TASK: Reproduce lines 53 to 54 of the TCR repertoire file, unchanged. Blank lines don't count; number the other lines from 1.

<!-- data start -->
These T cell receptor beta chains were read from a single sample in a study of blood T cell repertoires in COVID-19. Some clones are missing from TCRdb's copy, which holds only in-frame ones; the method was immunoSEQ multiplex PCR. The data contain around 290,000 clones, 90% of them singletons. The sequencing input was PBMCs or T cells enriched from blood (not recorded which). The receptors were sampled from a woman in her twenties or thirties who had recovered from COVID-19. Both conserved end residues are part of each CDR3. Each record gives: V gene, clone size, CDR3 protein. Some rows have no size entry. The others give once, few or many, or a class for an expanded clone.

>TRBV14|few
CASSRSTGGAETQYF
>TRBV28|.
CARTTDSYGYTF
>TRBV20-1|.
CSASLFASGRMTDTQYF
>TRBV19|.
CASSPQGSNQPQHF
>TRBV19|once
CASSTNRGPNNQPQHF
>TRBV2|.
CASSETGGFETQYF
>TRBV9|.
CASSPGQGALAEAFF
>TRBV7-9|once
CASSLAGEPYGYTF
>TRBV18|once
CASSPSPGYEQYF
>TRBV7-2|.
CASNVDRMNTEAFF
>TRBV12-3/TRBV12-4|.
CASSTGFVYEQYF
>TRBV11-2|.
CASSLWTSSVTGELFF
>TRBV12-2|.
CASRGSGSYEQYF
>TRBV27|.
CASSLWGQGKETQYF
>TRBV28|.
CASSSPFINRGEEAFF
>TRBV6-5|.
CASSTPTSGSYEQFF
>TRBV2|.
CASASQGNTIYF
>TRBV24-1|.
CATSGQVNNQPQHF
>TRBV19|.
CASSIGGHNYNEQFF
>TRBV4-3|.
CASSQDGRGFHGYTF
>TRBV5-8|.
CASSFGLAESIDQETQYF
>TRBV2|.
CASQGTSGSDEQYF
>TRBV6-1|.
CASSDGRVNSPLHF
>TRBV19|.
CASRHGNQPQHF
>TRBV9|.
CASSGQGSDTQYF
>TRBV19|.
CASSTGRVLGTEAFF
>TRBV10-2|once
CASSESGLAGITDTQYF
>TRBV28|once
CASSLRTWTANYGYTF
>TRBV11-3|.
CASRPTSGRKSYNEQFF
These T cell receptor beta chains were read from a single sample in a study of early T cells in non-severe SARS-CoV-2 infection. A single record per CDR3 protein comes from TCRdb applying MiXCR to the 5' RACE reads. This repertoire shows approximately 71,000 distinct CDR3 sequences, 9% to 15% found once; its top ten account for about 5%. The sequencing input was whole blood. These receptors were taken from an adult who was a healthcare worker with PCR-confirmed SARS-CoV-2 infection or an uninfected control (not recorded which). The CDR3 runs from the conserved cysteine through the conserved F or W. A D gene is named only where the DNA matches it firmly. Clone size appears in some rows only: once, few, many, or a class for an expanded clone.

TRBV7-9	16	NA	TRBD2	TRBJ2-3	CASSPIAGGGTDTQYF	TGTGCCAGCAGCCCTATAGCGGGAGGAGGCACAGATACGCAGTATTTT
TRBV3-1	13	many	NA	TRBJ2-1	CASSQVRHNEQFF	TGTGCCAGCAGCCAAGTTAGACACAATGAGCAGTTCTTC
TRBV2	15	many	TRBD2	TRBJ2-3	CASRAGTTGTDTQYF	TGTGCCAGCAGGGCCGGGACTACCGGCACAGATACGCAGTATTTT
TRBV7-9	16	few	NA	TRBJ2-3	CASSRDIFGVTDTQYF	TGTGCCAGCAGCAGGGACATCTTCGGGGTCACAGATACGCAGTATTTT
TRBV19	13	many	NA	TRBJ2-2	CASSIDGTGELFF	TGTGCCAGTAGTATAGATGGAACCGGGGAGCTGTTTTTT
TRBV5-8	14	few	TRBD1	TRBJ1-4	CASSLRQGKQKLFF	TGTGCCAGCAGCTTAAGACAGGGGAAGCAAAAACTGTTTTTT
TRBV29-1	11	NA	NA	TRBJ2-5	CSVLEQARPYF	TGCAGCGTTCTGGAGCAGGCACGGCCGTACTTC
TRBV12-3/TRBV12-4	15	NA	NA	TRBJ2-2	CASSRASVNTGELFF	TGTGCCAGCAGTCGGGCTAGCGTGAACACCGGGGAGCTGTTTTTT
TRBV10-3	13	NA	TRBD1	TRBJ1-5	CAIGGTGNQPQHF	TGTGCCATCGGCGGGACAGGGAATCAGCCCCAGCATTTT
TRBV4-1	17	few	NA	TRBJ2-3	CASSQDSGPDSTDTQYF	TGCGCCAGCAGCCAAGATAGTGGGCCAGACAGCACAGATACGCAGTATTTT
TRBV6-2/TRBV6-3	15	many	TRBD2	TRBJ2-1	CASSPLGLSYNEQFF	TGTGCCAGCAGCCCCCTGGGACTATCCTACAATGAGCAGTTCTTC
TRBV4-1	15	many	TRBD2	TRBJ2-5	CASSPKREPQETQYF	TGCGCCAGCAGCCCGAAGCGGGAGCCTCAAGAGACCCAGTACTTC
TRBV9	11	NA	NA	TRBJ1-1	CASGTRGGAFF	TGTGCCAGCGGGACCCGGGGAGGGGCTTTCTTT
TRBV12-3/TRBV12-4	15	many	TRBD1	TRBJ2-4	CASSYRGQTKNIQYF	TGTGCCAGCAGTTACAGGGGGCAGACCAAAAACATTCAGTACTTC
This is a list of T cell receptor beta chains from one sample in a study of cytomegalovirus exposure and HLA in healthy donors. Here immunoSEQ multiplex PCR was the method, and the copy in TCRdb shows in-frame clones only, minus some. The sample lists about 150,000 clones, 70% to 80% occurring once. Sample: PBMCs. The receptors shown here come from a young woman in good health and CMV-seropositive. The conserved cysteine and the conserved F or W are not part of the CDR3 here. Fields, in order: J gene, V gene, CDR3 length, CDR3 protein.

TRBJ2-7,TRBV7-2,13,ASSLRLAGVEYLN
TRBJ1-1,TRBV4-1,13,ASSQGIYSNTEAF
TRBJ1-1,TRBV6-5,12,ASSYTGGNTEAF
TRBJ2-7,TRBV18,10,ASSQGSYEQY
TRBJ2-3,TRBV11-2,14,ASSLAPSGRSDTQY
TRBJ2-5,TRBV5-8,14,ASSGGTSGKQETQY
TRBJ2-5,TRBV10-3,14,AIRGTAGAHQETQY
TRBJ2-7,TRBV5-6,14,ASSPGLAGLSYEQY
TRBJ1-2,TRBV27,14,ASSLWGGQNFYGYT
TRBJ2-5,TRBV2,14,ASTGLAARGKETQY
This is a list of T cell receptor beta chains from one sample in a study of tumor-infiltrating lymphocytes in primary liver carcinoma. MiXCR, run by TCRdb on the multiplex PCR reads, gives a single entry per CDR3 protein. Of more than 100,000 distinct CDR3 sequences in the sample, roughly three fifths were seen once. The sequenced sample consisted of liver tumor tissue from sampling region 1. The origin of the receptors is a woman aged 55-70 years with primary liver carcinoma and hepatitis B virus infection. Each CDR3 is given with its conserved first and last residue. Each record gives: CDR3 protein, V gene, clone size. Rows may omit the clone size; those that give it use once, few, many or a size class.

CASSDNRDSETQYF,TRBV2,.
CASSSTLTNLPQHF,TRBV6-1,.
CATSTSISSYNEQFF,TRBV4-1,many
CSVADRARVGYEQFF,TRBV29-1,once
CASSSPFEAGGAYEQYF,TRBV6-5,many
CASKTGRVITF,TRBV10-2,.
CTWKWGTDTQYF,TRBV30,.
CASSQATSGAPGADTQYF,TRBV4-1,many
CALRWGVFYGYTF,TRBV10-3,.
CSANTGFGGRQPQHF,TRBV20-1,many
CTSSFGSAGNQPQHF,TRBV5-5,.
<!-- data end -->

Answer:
CASSTGRVLGTEAFF
>TRBV10-2|once